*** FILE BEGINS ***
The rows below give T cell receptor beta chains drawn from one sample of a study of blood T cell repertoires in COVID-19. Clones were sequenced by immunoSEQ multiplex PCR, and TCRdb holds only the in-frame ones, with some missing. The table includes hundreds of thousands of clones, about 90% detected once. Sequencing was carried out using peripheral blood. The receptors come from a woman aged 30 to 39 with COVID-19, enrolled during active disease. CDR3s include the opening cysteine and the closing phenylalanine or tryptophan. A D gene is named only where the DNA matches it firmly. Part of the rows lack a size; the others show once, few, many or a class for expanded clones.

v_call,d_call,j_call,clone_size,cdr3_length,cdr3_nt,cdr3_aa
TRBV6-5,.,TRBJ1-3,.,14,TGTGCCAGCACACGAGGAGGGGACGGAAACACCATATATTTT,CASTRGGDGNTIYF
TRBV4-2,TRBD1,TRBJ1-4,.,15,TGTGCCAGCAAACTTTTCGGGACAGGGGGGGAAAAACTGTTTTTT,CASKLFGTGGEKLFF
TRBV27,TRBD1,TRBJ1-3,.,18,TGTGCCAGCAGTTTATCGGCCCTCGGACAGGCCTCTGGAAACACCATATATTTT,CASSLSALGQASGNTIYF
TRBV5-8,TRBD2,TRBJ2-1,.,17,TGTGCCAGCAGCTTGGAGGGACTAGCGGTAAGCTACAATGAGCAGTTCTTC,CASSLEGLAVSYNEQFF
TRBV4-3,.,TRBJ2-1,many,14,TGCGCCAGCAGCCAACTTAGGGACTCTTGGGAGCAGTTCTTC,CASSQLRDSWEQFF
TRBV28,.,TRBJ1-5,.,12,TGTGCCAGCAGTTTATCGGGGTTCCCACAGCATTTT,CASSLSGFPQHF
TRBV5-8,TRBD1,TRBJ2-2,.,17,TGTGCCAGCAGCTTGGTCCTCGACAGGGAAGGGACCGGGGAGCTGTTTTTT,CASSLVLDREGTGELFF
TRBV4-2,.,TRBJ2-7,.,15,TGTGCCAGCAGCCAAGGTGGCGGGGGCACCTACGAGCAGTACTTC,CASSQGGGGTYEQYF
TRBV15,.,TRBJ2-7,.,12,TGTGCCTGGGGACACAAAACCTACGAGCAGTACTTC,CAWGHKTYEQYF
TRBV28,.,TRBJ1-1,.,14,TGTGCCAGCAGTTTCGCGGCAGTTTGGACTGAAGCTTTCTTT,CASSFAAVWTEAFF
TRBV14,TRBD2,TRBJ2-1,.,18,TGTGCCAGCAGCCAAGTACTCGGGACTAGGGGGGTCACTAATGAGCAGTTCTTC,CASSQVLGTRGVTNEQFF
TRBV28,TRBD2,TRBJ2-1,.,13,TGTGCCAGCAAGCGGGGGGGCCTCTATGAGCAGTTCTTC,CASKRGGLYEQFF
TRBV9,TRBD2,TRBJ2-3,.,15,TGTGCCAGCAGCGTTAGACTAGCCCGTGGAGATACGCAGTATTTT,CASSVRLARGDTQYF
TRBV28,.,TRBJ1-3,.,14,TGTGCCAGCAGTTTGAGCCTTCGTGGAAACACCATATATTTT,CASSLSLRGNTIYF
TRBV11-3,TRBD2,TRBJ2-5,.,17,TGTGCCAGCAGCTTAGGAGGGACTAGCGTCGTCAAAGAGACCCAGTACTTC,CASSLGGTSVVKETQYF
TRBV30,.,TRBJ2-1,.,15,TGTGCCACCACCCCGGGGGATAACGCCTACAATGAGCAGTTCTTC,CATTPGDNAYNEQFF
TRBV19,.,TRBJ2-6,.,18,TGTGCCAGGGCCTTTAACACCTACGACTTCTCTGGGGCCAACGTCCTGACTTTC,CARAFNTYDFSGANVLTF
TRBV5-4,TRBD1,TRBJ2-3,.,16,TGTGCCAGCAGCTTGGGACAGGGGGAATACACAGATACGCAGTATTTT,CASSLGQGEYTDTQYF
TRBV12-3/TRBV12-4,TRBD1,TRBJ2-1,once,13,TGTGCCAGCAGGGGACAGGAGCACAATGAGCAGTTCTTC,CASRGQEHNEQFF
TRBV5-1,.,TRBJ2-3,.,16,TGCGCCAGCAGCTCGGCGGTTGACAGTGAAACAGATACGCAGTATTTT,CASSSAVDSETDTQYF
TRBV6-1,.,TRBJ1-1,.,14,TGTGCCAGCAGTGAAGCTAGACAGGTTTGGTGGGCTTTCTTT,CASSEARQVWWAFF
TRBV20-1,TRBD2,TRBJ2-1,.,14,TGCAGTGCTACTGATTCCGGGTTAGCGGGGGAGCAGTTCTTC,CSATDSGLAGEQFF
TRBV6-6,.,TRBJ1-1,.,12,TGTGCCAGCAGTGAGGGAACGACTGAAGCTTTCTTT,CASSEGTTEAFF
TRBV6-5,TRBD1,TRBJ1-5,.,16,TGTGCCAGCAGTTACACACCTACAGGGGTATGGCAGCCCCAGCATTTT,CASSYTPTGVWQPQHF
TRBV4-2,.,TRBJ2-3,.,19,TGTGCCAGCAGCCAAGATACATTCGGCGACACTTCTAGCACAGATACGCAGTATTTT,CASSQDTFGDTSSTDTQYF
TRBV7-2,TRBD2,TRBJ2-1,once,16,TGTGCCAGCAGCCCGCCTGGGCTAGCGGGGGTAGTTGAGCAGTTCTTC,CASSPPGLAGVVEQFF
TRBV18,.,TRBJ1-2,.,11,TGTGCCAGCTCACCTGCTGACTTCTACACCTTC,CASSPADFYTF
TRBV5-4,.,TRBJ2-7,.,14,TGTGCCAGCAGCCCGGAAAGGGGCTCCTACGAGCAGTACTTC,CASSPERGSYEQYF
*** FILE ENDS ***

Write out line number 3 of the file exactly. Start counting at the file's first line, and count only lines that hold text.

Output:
TRBV6-5,.,TRBJ1-3,.,14,TGTGCCAGCACACGAGGAGGGGACGGAAACACCATATATTTT,CASTRGGDGNTIYF